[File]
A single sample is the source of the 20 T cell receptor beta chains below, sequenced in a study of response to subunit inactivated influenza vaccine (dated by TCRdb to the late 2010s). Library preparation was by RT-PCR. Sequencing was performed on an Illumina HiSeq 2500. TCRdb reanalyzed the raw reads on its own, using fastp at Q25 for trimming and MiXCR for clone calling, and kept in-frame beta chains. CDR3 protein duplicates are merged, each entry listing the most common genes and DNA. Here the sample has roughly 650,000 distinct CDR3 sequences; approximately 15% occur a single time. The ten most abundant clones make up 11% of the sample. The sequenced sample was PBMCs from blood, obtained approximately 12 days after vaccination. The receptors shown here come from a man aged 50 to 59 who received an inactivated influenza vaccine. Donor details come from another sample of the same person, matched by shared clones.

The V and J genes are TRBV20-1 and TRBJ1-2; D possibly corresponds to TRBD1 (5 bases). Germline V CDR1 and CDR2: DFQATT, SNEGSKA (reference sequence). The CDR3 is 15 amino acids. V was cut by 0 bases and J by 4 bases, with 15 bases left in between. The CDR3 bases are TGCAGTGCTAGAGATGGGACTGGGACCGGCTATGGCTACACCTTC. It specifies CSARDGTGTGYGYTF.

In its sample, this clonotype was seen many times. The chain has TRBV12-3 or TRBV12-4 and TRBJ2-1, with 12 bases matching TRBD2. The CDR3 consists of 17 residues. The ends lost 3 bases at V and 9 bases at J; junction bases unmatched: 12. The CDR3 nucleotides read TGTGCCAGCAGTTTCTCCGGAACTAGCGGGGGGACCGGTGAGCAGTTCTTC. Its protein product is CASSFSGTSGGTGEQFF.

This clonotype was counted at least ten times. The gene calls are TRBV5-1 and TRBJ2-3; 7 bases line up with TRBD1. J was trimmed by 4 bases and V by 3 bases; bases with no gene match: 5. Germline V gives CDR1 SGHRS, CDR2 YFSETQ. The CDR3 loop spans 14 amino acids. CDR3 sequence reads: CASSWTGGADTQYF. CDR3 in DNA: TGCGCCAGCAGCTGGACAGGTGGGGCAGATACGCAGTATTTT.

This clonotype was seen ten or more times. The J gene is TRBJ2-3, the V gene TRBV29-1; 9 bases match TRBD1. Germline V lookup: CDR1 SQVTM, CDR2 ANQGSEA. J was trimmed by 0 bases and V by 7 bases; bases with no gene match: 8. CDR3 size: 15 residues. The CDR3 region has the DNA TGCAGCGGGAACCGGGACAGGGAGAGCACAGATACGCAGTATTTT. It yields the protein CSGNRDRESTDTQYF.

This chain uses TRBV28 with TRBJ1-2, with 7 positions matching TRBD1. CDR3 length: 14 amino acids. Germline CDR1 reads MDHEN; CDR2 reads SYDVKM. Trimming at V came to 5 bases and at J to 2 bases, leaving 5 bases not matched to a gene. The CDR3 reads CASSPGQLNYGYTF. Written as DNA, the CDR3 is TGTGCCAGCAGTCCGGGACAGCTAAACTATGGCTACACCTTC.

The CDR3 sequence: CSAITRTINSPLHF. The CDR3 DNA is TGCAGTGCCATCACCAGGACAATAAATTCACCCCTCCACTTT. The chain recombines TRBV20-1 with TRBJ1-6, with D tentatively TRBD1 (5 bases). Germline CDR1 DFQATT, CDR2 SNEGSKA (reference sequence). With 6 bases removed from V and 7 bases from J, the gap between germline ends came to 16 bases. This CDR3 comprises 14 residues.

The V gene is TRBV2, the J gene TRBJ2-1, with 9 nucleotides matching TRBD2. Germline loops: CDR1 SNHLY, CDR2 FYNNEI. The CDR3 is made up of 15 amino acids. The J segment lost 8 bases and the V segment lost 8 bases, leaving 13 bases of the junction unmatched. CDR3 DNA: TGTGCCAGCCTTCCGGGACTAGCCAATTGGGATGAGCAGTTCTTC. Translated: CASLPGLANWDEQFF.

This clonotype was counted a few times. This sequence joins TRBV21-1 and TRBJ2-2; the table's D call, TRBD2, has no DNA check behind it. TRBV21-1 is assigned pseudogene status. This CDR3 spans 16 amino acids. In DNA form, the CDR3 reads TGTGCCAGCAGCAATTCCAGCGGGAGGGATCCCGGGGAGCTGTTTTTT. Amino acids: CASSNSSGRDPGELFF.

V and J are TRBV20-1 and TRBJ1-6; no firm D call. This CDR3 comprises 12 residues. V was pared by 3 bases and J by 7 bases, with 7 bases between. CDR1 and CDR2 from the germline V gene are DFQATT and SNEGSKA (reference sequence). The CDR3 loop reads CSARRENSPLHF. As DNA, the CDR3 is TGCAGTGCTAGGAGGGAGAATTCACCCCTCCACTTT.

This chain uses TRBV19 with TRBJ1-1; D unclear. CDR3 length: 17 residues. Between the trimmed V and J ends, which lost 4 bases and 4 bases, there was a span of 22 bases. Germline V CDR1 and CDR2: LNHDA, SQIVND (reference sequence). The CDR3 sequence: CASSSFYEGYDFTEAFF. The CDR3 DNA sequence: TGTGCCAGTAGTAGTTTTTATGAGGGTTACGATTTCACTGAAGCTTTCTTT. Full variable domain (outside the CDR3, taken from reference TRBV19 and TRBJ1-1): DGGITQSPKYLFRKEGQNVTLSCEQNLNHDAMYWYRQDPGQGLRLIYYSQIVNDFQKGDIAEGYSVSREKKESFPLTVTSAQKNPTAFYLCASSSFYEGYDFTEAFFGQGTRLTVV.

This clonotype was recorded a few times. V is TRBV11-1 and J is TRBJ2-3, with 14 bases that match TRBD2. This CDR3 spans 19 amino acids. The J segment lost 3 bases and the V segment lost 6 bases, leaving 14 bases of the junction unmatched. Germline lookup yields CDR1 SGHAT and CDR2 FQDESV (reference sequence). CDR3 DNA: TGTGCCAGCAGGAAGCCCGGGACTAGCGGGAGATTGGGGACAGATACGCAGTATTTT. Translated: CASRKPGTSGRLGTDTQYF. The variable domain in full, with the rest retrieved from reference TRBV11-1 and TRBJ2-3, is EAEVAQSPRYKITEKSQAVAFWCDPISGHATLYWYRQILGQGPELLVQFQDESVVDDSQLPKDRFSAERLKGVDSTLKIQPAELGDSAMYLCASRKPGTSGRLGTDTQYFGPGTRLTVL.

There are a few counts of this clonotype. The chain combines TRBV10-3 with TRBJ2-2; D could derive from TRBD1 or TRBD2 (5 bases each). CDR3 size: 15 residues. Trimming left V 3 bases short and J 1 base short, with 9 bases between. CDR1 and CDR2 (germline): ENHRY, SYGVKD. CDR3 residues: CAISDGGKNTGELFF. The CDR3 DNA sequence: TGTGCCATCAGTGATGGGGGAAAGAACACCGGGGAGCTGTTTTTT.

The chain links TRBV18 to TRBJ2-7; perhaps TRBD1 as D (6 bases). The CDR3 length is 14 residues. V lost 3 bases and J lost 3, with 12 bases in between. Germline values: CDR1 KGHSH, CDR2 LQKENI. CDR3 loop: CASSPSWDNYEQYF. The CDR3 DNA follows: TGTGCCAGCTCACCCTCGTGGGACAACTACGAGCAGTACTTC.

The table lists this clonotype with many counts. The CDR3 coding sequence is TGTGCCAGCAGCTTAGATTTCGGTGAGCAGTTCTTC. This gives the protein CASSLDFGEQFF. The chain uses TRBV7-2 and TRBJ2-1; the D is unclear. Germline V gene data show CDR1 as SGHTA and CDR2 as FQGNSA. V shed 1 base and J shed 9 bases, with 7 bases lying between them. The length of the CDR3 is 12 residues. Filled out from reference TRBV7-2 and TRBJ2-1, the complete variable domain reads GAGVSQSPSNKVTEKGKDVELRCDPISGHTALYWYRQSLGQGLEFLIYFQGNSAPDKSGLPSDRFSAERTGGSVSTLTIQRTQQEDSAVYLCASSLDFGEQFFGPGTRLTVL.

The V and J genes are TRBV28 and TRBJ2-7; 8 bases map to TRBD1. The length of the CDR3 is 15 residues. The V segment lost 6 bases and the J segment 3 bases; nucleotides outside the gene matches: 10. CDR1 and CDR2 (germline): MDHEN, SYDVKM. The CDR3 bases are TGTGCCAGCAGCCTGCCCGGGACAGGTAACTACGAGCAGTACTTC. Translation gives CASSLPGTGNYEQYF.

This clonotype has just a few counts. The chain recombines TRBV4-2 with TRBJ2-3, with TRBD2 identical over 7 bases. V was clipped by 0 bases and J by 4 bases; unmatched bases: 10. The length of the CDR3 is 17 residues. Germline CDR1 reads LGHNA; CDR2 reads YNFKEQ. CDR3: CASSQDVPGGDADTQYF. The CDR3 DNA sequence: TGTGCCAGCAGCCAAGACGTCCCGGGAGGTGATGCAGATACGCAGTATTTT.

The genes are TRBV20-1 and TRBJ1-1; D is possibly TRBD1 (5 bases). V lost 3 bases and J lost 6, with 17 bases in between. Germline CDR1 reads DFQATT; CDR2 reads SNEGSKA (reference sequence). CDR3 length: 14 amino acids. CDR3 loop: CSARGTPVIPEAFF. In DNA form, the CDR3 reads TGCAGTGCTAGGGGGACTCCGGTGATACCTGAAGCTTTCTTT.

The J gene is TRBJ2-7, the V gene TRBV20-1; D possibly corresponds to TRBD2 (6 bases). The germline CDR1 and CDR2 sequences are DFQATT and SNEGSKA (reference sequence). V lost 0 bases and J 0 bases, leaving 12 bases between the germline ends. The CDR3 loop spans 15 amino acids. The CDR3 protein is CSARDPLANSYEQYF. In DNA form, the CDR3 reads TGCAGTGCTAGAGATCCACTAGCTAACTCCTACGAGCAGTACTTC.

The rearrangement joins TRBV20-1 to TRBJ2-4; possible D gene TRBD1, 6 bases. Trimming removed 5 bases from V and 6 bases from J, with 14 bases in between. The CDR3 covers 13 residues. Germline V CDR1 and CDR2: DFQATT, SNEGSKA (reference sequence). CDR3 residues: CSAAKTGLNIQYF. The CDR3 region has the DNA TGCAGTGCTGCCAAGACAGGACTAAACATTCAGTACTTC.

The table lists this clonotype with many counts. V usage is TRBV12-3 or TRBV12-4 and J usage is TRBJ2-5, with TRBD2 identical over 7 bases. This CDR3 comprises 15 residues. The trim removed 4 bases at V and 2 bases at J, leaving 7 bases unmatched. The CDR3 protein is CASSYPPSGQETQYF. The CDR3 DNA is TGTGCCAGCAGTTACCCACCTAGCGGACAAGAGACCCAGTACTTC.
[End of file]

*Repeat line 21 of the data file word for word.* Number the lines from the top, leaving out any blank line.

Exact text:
The table lists this clonotype with many counts. V usage is TRBV12-3 or TRBV12-4 and J usage is TRBJ2-5, with TRBD2 identical over 7 bases. This CDR3 comprises 15 residues. The trim removed 4 bases at V and 2 bases at J, leaving 7 bases unmatched. The CDR3 protein is CASSYPPSGQETQYF. The CDR3 DNA is TGTGCCAGCAGTTACCCACCTAGCGGACAAGAGACCCAGTACTTC.